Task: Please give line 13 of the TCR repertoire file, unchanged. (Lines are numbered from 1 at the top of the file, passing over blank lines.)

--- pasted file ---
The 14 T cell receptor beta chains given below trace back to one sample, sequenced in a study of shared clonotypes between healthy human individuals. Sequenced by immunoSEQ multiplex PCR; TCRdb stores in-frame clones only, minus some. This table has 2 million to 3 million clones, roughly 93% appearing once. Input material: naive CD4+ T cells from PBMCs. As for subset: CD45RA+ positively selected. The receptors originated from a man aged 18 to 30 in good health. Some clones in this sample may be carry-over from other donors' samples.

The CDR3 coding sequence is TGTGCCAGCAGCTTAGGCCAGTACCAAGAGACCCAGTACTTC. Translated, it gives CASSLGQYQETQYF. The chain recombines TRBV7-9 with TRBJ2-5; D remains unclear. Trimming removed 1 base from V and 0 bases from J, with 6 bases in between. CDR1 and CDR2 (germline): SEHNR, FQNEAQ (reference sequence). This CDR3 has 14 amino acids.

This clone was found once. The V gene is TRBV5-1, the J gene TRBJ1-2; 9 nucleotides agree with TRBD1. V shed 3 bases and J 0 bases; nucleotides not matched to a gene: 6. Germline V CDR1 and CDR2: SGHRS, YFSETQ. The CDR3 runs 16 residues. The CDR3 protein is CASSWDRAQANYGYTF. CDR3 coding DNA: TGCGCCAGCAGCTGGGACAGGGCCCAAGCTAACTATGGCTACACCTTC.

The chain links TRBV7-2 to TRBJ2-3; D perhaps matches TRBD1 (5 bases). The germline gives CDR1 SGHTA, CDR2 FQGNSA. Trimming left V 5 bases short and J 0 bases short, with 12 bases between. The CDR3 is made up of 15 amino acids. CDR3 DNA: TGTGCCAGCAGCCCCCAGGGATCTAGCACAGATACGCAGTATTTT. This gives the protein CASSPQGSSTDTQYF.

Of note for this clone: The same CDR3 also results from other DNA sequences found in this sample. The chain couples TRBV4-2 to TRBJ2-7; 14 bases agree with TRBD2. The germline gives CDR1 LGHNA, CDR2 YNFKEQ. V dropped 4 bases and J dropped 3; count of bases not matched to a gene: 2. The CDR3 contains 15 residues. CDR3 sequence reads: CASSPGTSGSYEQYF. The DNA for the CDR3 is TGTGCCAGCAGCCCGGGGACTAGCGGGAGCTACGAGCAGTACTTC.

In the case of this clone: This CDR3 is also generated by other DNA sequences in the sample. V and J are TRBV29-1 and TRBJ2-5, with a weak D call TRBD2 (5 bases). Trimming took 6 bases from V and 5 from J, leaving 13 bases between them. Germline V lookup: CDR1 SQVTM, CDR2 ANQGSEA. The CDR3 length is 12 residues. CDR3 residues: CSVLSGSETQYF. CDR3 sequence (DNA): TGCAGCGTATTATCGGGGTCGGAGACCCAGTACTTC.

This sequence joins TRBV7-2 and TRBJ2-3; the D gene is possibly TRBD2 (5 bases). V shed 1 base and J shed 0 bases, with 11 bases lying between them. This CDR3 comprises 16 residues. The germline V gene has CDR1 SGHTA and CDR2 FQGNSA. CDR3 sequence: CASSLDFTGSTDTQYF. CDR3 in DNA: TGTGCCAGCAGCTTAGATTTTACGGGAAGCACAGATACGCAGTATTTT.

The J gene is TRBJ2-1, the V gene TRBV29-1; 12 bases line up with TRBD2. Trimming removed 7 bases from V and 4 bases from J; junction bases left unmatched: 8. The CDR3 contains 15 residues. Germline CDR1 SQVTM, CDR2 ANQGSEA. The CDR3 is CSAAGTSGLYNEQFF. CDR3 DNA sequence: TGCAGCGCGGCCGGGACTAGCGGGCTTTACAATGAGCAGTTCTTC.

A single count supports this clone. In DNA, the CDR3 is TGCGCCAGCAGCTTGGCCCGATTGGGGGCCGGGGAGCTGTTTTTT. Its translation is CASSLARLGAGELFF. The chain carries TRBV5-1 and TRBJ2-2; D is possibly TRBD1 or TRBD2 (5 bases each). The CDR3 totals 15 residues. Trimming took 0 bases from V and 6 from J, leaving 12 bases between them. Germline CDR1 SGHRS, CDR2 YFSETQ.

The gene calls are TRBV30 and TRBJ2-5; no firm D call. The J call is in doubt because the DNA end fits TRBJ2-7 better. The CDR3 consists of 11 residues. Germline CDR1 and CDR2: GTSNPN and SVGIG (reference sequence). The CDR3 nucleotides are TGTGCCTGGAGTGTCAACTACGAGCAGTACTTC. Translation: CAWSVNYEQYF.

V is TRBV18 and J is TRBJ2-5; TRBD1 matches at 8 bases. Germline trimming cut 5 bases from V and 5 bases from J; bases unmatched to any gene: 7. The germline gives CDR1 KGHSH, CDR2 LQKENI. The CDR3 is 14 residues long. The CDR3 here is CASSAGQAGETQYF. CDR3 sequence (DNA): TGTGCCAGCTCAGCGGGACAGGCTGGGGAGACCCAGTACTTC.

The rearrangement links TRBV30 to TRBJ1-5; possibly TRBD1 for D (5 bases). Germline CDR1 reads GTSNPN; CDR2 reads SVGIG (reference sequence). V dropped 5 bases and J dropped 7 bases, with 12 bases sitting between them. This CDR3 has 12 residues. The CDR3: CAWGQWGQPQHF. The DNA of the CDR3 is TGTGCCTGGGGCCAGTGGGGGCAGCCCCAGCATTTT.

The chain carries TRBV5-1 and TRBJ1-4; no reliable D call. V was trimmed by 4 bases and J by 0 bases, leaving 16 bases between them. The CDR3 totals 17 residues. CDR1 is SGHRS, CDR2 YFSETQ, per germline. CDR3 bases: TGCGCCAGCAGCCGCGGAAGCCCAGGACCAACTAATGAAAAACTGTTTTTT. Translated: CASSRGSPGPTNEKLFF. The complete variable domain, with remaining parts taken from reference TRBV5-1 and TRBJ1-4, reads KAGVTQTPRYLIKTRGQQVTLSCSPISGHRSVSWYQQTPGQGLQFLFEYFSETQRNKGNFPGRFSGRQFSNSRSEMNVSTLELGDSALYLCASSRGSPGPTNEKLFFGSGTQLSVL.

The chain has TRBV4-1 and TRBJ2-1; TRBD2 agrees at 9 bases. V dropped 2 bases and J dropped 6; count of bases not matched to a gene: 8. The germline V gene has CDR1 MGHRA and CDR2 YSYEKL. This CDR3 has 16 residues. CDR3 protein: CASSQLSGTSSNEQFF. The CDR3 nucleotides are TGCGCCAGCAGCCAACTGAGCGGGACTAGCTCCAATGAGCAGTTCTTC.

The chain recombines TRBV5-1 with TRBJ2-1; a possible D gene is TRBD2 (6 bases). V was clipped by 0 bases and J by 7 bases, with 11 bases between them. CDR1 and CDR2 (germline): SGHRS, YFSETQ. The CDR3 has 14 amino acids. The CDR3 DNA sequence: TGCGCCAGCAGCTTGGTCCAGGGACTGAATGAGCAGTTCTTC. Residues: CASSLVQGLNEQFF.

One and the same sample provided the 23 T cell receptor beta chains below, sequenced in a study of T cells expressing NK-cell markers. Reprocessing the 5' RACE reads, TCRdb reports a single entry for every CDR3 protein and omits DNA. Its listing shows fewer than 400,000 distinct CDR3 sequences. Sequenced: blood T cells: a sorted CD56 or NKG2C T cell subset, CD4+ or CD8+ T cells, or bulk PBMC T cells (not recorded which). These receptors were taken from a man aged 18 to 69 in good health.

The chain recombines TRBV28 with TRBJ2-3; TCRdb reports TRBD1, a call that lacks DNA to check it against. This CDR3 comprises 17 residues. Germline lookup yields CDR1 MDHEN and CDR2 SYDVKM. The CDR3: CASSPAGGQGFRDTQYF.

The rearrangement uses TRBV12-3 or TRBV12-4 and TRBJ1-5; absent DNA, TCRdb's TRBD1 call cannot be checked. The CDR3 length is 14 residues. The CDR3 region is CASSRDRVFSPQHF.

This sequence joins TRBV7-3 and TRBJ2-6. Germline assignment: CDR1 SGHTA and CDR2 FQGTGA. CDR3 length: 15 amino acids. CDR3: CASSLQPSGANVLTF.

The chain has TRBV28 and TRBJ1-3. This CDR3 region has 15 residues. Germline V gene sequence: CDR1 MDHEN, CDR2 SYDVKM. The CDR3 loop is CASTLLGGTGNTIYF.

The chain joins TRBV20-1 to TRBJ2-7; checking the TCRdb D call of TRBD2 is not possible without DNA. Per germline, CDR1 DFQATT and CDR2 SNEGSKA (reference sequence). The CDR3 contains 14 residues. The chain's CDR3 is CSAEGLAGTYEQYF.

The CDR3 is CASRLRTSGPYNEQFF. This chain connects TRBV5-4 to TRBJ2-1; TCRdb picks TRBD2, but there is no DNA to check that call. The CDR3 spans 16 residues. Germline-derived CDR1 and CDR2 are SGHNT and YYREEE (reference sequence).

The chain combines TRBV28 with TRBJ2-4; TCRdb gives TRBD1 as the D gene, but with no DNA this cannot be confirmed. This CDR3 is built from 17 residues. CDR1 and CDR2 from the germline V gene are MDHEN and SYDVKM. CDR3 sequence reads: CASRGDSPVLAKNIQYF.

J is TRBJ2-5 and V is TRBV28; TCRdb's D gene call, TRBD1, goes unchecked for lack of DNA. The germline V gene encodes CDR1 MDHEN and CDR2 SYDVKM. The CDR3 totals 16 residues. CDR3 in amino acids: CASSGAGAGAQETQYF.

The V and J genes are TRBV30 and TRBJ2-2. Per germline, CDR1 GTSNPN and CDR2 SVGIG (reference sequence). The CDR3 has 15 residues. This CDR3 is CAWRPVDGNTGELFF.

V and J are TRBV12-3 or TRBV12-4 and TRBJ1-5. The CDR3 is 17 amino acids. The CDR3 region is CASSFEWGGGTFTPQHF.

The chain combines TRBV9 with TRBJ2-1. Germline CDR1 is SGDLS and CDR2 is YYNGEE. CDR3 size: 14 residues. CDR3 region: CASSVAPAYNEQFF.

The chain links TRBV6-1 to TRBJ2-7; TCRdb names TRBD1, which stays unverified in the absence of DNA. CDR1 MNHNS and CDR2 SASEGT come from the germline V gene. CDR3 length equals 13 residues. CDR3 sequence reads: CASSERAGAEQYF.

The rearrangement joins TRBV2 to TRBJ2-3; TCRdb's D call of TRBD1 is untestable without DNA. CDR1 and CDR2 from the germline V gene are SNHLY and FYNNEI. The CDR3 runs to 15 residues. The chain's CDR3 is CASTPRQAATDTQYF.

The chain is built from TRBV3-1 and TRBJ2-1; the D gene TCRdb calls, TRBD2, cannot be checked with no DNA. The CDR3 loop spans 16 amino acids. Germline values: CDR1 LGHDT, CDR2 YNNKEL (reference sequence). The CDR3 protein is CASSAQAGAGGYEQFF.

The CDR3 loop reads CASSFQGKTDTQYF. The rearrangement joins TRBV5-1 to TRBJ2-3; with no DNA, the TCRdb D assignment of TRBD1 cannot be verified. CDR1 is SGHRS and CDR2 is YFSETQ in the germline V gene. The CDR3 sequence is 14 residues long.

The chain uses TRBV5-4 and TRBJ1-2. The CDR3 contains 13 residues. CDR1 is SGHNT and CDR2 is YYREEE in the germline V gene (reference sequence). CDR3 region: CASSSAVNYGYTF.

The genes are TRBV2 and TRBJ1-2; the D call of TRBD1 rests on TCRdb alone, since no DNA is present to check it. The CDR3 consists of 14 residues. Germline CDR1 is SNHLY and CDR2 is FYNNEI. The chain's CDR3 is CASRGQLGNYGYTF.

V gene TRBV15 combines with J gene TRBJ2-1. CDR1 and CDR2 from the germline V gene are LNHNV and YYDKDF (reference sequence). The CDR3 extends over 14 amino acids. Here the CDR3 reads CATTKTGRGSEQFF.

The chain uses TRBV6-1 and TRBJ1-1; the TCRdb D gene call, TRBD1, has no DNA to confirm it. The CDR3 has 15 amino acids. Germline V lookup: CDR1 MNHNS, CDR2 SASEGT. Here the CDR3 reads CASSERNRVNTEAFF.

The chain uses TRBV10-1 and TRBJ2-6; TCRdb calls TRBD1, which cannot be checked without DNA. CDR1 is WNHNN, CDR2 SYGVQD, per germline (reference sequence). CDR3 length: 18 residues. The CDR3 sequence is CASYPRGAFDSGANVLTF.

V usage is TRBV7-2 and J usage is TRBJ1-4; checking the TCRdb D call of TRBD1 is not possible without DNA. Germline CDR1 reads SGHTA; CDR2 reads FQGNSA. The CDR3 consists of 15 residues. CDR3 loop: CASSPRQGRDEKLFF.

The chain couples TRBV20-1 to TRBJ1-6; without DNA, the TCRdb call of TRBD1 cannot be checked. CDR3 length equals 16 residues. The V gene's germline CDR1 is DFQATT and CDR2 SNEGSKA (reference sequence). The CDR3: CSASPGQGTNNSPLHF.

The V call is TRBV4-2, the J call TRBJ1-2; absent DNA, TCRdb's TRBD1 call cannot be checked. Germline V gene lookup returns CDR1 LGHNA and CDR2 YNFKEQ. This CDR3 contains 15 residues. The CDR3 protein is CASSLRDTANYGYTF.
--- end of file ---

The chain carries TRBV5-1 and TRBJ1-4; no reliable D call. V was trimmed by 4 bases and J by 0 bases, leaving 16 bases between them. The CDR3 totals 17 residues. CDR1 is SGHRS, CDR2 YFSETQ, per germline. CDR3 bases: TGCGCCAGCAGCCGCGGAAGCCCAGGACCAACTAATGAAAAACTGTTTTTT. Translated: CASSRGSPGPTNEKLFF. The complete variable domain, with remaining parts taken from reference TRBV5-1 and TRBJ1-4, reads KAGVTQTPRYLIKTRGQQVTLSCSPISGHRSVSWYQQTPGQGLQFLFEYFSETQRNKGNFPGRFSGRQFSNSRSEMNVSTLELGDSALYLCASSRGSPGPTNEKLFFGSGTQLSVL.